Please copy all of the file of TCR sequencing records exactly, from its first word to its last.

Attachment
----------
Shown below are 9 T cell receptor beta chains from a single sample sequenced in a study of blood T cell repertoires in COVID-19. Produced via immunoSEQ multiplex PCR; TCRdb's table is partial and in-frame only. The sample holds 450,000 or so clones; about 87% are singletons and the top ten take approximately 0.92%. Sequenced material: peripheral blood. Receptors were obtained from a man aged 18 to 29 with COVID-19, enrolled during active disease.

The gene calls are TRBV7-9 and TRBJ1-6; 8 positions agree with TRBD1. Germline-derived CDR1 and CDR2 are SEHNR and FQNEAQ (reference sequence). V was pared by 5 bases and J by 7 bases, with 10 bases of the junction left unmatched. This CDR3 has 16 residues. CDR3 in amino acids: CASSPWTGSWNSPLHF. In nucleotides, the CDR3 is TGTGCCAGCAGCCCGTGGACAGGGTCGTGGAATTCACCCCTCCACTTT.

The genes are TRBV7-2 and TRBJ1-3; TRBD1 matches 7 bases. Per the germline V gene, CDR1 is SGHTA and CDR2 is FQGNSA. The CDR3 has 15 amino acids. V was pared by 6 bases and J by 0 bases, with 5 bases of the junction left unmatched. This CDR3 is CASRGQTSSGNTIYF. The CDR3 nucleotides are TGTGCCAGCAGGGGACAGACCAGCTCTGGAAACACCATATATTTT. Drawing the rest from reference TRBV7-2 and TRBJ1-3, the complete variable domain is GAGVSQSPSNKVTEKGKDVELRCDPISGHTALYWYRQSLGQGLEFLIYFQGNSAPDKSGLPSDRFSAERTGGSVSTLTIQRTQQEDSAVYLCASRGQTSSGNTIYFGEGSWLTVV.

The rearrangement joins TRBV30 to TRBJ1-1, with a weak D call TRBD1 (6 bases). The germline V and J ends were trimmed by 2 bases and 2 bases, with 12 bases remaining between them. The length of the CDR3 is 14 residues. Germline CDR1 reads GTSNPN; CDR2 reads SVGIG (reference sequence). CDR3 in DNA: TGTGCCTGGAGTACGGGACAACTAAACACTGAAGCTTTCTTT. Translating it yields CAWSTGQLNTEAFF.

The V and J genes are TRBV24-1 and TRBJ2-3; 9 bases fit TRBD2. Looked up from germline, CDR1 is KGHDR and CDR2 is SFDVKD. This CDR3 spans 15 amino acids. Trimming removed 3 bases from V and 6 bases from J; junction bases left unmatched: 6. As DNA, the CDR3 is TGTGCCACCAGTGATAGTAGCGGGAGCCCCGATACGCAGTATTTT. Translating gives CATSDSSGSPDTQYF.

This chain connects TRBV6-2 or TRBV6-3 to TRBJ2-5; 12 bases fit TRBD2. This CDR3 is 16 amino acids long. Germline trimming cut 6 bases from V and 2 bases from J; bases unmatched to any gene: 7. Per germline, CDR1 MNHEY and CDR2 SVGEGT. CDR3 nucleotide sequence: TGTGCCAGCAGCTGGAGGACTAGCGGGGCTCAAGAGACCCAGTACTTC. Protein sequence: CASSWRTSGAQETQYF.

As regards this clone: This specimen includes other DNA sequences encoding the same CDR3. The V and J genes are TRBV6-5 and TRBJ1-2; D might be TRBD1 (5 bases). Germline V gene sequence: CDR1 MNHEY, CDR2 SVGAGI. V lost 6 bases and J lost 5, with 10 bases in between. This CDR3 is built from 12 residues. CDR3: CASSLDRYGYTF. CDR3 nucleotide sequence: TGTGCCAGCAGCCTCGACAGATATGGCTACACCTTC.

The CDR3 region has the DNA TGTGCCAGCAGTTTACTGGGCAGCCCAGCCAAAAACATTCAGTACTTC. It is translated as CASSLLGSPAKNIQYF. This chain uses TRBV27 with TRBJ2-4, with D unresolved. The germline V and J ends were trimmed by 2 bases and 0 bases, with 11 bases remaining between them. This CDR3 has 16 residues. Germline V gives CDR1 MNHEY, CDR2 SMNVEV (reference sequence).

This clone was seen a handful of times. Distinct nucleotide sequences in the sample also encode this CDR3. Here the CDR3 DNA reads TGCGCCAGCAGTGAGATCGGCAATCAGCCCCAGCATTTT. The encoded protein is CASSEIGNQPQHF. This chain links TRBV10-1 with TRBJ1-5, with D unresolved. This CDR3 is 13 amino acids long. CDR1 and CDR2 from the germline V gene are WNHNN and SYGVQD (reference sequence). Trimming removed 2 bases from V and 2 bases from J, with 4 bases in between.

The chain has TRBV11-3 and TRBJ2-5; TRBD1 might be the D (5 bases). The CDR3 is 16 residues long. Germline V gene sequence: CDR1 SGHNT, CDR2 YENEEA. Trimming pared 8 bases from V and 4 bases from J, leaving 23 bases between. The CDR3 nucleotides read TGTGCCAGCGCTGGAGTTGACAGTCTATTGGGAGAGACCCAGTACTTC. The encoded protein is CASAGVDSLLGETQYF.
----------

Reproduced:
Shown below are 9 T cell receptor beta chains from a single sample sequenced in a study of blood T cell repertoires in COVID-19. Produced via immunoSEQ multiplex PCR; TCRdb's table is partial and in-frame only. The sample holds 450,000 or so clones; about 87% are singletons and the top ten take approximately 0.92%. Sequenced material: peripheral blood. Receptors were obtained from a man aged 18 to 29 with COVID-19, enrolled during active disease.

The gene calls are TRBV7-9 and TRBJ1-6; 8 positions agree with TRBD1. Germline-derived CDR1 and CDR2 are SEHNR and FQNEAQ (reference sequence). V was pared by 5 bases and J by 7 bases, with 10 bases of the junction left unmatched. This CDR3 has 16 residues. CDR3 in amino acids: CASSPWTGSWNSPLHF. In nucleotides, the CDR3 is TGTGCCAGCAGCCCGTGGACAGGGTCGTGGAATTCACCCCTCCACTTT.

The genes are TRBV7-2 and TRBJ1-3; TRBD1 matches 7 bases. Per the germline V gene, CDR1 is SGHTA and CDR2 is FQGNSA. The CDR3 has 15 amino acids. V was pared by 6 bases and J by 0 bases, with 5 bases of the junction left unmatched. This CDR3 is CASRGQTSSGNTIYF. The CDR3 nucleotides are TGTGCCAGCAGGGGACAGACCAGCTCTGGAAACACCATATATTTT. Drawing the rest from reference TRBV7-2 and TRBJ1-3, the complete variable domain is GAGVSQSPSNKVTEKGKDVELRCDPISGHTALYWYRQSLGQGLEFLIYFQGNSAPDKSGLPSDRFSAERTGGSVSTLTIQRTQQEDSAVYLCASRGQTSSGNTIYFGEGSWLTVV.

The rearrangement joins TRBV30 to TRBJ1-1, with a weak D call TRBD1 (6 bases). The germline V and J ends were trimmed by 2 bases and 2 bases, with 12 bases remaining between them. The length of the CDR3 is 14 residues. Germline CDR1 reads GTSNPN; CDR2 reads SVGIG (reference sequence). CDR3 in DNA: TGTGCCTGGAGTACGGGACAACTAAACACTGAAGCTTTCTTT. Translating it yields CAWSTGQLNTEAFF.

The V and J genes are TRBV24-1 and TRBJ2-3; 9 bases fit TRBD2. Looked up from germline, CDR1 is KGHDR and CDR2 is SFDVKD. This CDR3 spans 15 amino acids. Trimming removed 3 bases from V and 6 bases from J; junction bases left unmatched: 6. As DNA, the CDR3 is TGTGCCACCAGTGATAGTAGCGGGAGCCCCGATACGCAGTATTTT. Translating gives CATSDSSGSPDTQYF.

This chain connects TRBV6-2 or TRBV6-3 to TRBJ2-5; 12 bases fit TRBD2. This CDR3 is 16 amino acids long. Germline trimming cut 6 bases from V and 2 bases from J; bases unmatched to any gene: 7. Per germline, CDR1 MNHEY and CDR2 SVGEGT. CDR3 nucleotide sequence: TGTGCCAGCAGCTGGAGGACTAGCGGGGCTCAAGAGACCCAGTACTTC. Protein sequence: CASSWRTSGAQETQYF.

As regards this clone: This specimen includes other DNA sequences encoding the same CDR3. The V and J genes are TRBV6-5 and TRBJ1-2; D might be TRBD1 (5 bases). Germline V gene sequence: CDR1 MNHEY, CDR2 SVGAGI. V lost 6 bases and J lost 5, with 10 bases in between. This CDR3 is built from 12 residues. CDR3: CASSLDRYGYTF. CDR3 nucleotide sequence: TGTGCCAGCAGCCTCGACAGATATGGCTACACCTTC.

The CDR3 region has the DNA TGTGCCAGCAGTTTACTGGGCAGCCCAGCCAAAAACATTCAGTACTTC. It is translated as CASSLLGSPAKNIQYF. This chain uses TRBV27 with TRBJ2-4, with D unresolved. The germline V and J ends were trimmed by 2 bases and 0 bases, with 11 bases remaining between them. This CDR3 has 16 residues. Germline V gives CDR1 MNHEY, CDR2 SMNVEV (reference sequence).

This clone was seen a handful of times. Distinct nucleotide sequences in the sample also encode this CDR3. Here the CDR3 DNA reads TGCGCCAGCAGTGAGATCGGCAATCAGCCCCAGCATTTT. The encoded protein is CASSEIGNQPQHF. This chain links TRBV10-1 with TRBJ1-5, with D unresolved. This CDR3 is 13 amino acids long. CDR1 and CDR2 from the germline V gene are WNHNN and SYGVQD (reference sequence). Trimming removed 2 bases from V and 2 bases from J, with 4 bases in between.

The chain has TRBV11-3 and TRBJ2-5; TRBD1 might be the D (5 bases). The CDR3 is 16 residues long. Germline V gene sequence: CDR1 SGHNT, CDR2 YENEEA. Trimming pared 8 bases from V and 4 bases from J, leaving 23 bases between. The CDR3 nucleotides read TGTGCCAGCGCTGGAGTTGACAGTCTATTGGGAGAGACCCAGTACTTC. The encoded protein is CASAGVDSLLGETQYF.